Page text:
When Hannah Larson turned on her faucet in South Hall to yellow water, she was reminded of plumbing problems last semester that resulted in the temporary relocation of South residents to escape the water and the smell. 

“About a week ago, my roommates and I noticed the water from our dorm room faucets had a yellow tint. In addition, our toilets seemed to be having trouble functioning properly.  I’ll spare you the details there,” Larson wrote in an email interview.

Naturally, Larson, a junior accounting major, and her suitemates filed a service request with the department of facilities services. But they were confused when the service request did not seem to have been fulfilled, despite an email that stated “completed.”

“My roommate submitted a service request in which she mentioned she had filled up her water bottle in the lounge, and the water had a yellow-brown tint. When she received a response email, there was nothing included under the ‘action taken’ section,” Larson said.

Facilities services is responsible for campus maintenance, from addressing plumbing and electrical issues to groundskeeping. Jim Baker, director of facilities services, explained Larson’s water situation.

“When a building is dormant, the water doesn’t have any flow from not being used. It will take 12 to 24 hours to clear usually once it starts being used again. We have hoses that we can run to clear the system, but usually it will work itself out,” Baker said. “It’s partly because of the age of the infrastructure.”

Larson amounted her issue to a simple lack of communication between residents and facilities services.

“The water is no longer discolored in the lounge or our bathroom. I think that action was probably taken but not communicated accurately,” Larson wrote. “Otherwise, my past experiences with facilities services have been nothing but positive. They are always very friendly and work super hard.”

Baker explained that his department is constantly responding to requests.

“We receive service calls all day, everyday. They are almost always small fixes, and we address and repair them on the same day, unless we have to order parts, but we keep normal materials on hand. It’s rare that we don’t respond on the same day,” Baker said during a phone interview.

Baker also explained that in areas like plumbing, small issues like a clogged drain can easily escalate to affect multiple rooms.

“Situations like plumbing can be complicated. A clogged drain can affect multiple rooms, so sometimes a small problem like that will appear bigger, and we have to track down the root of the problem,” Baker said. “For example, with the recent fluctuations in water temperature, we received about 15 to 20 calls. I can fix it at the central pump, but I still have to respond to each call individually to make sure it was fixed. I measure success based off of second requests, which we really try to avoid.”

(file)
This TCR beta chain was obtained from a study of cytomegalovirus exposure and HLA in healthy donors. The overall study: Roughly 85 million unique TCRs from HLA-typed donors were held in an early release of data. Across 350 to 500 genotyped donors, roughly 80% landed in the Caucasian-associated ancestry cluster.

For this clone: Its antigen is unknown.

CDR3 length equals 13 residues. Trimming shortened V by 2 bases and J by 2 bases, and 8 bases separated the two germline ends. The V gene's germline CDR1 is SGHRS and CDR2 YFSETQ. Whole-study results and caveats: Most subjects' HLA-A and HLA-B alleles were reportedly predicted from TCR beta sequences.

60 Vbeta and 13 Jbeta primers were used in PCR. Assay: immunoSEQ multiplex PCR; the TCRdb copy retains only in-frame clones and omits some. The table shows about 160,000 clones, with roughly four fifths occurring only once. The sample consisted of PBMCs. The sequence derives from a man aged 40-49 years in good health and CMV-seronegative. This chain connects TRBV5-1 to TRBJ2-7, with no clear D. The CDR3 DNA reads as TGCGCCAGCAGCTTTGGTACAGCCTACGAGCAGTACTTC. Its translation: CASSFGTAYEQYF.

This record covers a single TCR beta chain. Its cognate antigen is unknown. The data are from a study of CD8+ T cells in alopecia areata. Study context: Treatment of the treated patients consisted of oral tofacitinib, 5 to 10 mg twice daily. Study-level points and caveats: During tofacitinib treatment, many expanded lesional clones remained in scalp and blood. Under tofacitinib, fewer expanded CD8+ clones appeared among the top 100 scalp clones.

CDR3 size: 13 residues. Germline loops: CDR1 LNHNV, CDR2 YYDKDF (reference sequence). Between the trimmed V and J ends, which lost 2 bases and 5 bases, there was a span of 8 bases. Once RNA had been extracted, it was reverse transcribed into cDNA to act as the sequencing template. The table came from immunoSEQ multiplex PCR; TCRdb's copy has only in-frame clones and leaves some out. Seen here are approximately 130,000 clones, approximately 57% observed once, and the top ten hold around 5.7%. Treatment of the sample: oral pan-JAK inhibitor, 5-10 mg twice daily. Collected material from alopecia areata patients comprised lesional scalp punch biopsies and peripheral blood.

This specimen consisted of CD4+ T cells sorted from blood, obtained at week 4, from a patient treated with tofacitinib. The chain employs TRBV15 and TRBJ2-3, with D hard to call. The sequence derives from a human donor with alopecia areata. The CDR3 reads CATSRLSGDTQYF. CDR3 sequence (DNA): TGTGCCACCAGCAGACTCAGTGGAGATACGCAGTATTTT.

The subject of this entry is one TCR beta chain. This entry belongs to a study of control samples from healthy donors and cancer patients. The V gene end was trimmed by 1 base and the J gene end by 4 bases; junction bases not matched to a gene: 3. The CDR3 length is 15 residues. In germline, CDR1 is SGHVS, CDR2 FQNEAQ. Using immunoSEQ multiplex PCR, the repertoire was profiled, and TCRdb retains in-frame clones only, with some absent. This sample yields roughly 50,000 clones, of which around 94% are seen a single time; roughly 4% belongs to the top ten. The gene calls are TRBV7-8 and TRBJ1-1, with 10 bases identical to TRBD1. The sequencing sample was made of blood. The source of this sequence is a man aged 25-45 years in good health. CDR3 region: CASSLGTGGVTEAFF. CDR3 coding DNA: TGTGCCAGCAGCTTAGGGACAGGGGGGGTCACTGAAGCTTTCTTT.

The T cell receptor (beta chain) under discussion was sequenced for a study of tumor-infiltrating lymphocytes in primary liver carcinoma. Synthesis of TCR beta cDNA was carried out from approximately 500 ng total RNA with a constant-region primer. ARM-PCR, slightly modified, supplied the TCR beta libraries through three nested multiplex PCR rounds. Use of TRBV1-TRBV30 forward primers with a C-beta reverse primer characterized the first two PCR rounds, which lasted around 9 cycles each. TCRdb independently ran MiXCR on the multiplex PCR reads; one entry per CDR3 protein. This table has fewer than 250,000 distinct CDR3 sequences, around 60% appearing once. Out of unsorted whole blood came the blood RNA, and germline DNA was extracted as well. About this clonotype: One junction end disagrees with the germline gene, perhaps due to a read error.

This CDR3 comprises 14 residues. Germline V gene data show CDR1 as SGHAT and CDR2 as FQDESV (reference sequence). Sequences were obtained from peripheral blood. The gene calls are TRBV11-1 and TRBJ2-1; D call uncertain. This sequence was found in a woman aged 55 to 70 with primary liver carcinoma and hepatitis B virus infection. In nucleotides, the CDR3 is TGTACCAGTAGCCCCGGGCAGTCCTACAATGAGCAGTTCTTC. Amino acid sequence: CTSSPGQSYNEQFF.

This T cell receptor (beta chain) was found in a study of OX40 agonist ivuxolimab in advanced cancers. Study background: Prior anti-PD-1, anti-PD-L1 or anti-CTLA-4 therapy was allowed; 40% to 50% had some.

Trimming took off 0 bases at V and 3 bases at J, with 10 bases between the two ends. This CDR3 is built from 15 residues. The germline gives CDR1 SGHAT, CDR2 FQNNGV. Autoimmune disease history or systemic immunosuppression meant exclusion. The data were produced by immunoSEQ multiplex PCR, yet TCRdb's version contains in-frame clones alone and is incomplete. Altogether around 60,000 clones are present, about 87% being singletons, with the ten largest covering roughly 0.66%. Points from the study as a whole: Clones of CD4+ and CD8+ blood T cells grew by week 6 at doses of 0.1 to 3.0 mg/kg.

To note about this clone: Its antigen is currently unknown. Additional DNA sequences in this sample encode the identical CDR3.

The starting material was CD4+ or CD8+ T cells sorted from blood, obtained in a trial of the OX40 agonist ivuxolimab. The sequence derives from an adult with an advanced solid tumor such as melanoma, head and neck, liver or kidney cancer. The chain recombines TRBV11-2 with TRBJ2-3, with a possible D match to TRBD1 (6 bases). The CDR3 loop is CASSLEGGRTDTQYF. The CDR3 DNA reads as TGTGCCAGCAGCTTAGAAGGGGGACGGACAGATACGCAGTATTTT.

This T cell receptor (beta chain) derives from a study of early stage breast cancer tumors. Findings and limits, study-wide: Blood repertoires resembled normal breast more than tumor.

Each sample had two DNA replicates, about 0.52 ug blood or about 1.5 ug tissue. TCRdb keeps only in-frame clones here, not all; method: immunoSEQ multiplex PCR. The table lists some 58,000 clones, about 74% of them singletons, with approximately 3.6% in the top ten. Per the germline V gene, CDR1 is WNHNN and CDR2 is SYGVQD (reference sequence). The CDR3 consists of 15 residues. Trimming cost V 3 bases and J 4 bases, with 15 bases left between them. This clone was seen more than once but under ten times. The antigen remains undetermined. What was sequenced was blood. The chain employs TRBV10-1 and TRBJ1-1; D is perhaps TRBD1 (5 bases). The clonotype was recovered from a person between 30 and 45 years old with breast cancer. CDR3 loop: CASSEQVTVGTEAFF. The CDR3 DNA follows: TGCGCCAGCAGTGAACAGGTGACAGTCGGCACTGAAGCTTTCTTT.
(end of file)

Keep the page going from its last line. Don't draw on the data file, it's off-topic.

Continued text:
Ari Fletcher-Bai, a sophomore human communication major and resident assistant in the Witt-Winn residence hall, has had an overall positive experience with facilities services.

“When I had a broken window, facilities services were there within a day, but when the whole building has no hot water, they don’t respond to individual requests until they’ve solved the larger issue. In general, though they’re pretty prompt,” Fletcher-Bai said.

However, Fletcher-Bai points out that there is more communication with regards to some projects over others.

“They told the freshmen when they were ordering a part so the showers were cold for another day. It seems pretty transparent. Maybe not for the Thomas elevators though,” Fletcher-Bai said.

Taylor Volzer, sophomore sociology major and resident of Thomas Hall, sustained an injury last semester that prevents her from using stairs. She explained in an email interview that while small service requests seem to be fulfilled promptly, bigger projects like elevator repairs appear to lack timeliness and transparency.

With the residency requirements of living on campus for so long, I feel like there should be more communication on how to approach different situations. For example, if something minor breaks in a dorm room, we send in an email about it. But for larger things, are we responsible for sending these in as well?” Volzer wrote. “At one point last semester, both of the Thomas elevators were out of order and still nothing was acknowledged. For these instances, there were no alternatives for transportation or information about the status posted. I fully understand these things happen, but I wish we were more informed to what was going on since we live here.”

If students require the service of facilities services, email requests to service-request@trinity.edu.

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